The pretrial hearing of Youtube ‘activist’ Yvonne Idamange Iryamugwiza kicked off on Thursday at Gasabo District Primary Court as she appeared in court for the second since her arrest on February 15, following a series of Youtube videos she published on her channel.
Idamange is facing six charges which include inciting insurrections or public uprising, denigrating genocide commemoration artifacts, publication of rumours, assault and causing bodily harm, obstructing the work of law enforcement organs and issuing a bouncing cheque.
The 42-year-old mother of four pleaded not guilty to all the charges, claiming that she made the remarks and posted the videos out of depression brought about by the lockdown.
During the hearing which was held virtually, Prosecution detailed how Idamange, in various videos deliberated propagated rumours or falsehoods with the intention of inciting people to go and protest at the Office of the President of the Republic.
The court sitting in Kibagabaga heard from Idamange and her lawyers Felix Gashema and Bruce Bikotwa, via a video link from the Remera Rwanda Investigation Bureau (RIB) station where she is being held.
Prosecution mainly relied on evidence from the videos which were posted on Youtube before her arrest and a bounced cheque worth Rwf400, 000 which she allegedly issued to one Emmanuel Nsabimana.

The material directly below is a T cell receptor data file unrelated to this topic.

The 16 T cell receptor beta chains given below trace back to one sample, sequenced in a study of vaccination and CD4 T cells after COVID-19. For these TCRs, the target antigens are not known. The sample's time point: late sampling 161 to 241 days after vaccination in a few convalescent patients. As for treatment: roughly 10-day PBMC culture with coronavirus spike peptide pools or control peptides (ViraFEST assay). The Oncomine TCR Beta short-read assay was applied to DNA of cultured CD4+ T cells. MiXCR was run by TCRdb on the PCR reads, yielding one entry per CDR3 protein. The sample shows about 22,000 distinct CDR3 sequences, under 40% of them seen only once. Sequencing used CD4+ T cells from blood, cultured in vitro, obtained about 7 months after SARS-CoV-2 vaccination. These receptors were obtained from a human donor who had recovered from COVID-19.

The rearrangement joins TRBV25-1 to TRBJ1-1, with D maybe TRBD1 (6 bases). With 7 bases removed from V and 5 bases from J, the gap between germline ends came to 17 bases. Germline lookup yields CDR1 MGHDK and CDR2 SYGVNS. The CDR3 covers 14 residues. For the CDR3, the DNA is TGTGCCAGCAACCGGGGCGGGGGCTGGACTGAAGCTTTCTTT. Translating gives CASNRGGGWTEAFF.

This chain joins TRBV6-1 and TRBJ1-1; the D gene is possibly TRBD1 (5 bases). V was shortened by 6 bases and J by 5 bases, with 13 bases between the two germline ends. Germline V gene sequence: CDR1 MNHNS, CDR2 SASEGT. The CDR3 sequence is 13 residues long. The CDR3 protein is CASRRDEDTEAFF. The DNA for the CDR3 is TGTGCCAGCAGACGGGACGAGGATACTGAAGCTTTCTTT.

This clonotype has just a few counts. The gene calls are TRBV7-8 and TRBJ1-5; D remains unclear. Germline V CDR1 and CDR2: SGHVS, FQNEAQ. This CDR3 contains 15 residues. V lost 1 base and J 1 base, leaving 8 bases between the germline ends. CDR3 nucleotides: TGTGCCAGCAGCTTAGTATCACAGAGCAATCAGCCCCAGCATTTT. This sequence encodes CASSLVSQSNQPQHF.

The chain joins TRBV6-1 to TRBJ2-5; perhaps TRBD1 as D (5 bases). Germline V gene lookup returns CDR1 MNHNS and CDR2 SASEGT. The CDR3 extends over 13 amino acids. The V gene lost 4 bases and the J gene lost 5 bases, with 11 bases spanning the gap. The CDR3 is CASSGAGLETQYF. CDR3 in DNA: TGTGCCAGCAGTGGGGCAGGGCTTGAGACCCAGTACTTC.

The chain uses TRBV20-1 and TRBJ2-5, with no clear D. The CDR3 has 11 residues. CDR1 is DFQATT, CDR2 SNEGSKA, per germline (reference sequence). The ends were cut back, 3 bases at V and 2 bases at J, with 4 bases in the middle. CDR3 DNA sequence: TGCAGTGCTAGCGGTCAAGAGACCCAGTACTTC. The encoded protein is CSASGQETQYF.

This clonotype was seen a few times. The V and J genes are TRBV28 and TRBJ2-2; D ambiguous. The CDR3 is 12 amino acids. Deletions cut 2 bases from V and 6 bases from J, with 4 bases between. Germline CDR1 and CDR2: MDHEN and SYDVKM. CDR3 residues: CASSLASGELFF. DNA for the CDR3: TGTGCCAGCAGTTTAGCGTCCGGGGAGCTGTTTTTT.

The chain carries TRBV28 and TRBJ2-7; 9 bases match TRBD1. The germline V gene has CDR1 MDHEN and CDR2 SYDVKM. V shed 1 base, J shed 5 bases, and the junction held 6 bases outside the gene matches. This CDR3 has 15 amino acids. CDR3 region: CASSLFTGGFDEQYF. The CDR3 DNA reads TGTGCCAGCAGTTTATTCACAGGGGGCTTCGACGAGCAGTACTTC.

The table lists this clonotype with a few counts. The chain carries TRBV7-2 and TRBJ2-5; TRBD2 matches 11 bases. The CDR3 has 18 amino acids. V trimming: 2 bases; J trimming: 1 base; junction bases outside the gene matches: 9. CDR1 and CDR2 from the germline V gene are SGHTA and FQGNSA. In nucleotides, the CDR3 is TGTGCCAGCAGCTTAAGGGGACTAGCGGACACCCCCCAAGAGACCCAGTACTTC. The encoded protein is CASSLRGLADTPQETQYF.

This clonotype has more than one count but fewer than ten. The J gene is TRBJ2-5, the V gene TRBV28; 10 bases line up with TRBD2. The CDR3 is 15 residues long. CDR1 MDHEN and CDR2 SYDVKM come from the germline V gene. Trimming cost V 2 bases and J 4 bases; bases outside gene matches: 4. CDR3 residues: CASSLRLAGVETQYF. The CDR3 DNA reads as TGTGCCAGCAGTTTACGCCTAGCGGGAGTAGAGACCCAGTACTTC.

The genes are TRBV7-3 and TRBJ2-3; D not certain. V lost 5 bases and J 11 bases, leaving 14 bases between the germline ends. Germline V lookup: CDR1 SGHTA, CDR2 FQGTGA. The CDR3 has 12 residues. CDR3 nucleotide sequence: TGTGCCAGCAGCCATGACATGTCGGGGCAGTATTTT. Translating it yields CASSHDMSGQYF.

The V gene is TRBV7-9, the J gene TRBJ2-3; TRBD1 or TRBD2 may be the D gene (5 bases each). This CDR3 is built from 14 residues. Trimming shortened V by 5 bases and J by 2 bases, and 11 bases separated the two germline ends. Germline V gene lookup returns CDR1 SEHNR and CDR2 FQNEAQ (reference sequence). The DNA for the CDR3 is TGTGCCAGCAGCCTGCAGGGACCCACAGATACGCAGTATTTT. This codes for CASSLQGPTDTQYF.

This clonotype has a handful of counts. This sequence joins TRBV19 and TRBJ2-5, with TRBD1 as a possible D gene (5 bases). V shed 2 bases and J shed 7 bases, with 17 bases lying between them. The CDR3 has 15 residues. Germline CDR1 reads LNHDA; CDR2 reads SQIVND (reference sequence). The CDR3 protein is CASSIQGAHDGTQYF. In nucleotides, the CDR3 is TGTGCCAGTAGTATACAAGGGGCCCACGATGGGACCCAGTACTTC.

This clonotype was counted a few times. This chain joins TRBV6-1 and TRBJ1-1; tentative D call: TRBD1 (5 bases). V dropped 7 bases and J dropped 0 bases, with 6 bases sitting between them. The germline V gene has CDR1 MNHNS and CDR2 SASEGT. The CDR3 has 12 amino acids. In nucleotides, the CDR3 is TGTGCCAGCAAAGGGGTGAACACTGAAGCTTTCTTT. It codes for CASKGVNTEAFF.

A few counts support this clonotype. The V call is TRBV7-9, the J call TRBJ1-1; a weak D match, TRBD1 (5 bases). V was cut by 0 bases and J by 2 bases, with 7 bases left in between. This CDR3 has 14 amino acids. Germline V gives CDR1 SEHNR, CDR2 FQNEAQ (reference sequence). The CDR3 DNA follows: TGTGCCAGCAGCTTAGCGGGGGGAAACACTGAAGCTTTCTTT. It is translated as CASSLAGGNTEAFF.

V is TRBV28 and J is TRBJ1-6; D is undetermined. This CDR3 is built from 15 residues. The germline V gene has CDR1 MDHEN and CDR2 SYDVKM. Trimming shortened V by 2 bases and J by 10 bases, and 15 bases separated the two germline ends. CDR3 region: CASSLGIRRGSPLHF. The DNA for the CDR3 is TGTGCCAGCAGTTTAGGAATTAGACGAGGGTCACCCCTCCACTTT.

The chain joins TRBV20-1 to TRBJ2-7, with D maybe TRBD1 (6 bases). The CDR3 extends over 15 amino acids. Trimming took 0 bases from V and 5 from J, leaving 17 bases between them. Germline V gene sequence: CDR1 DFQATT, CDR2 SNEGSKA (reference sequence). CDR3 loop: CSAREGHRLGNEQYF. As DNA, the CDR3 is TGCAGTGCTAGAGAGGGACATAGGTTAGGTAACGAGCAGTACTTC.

On inciting insurrections, Prosecutors said Idamange made false and disparaging claims with a purpose of inciting people to rise up against the government and deliberately made claims about the life of the President of the Republic, well knowing that they were false.
In one of the videos, Idamange claimed that the Head of State ‘died long ago’ and citizens should go to Village Urugwiro and protest, demanding to see his body. Idamange further referred to the government as a ‘bunch of bandits.’
Court also heard how Idamange said that COVID-19 had become a new tool the government was using to repress people, replacing the 1994 Genocide against the Tutsi, further claiming that the Government had turned Genocide memorial sites into tourist attractions.
“The government is selling the bodies of our loved ones” claimed Idamange. Prosecutors said that most of her remarks were insulting, derogatory and false in every sense.
Prosecution further said that Idamange deliberately refused to cooperate in a law enforcement exercise, by refusing to open for Police officers when they came to arrest her on February 15. When they eventually gained access, she reportedly attacked one of the officers with a bottle, injuring him in the process.
Prosecutors said that Idamange was facing charges of a serious nature, some carrying up to more than six years in prison and that she should be kept in custody, to allow investigations to continue.
Idamange on her part told the court the manner in which she was arrested, insisting that the officers were lucky the dogs had not been released, otherwise they would have bitten the officers.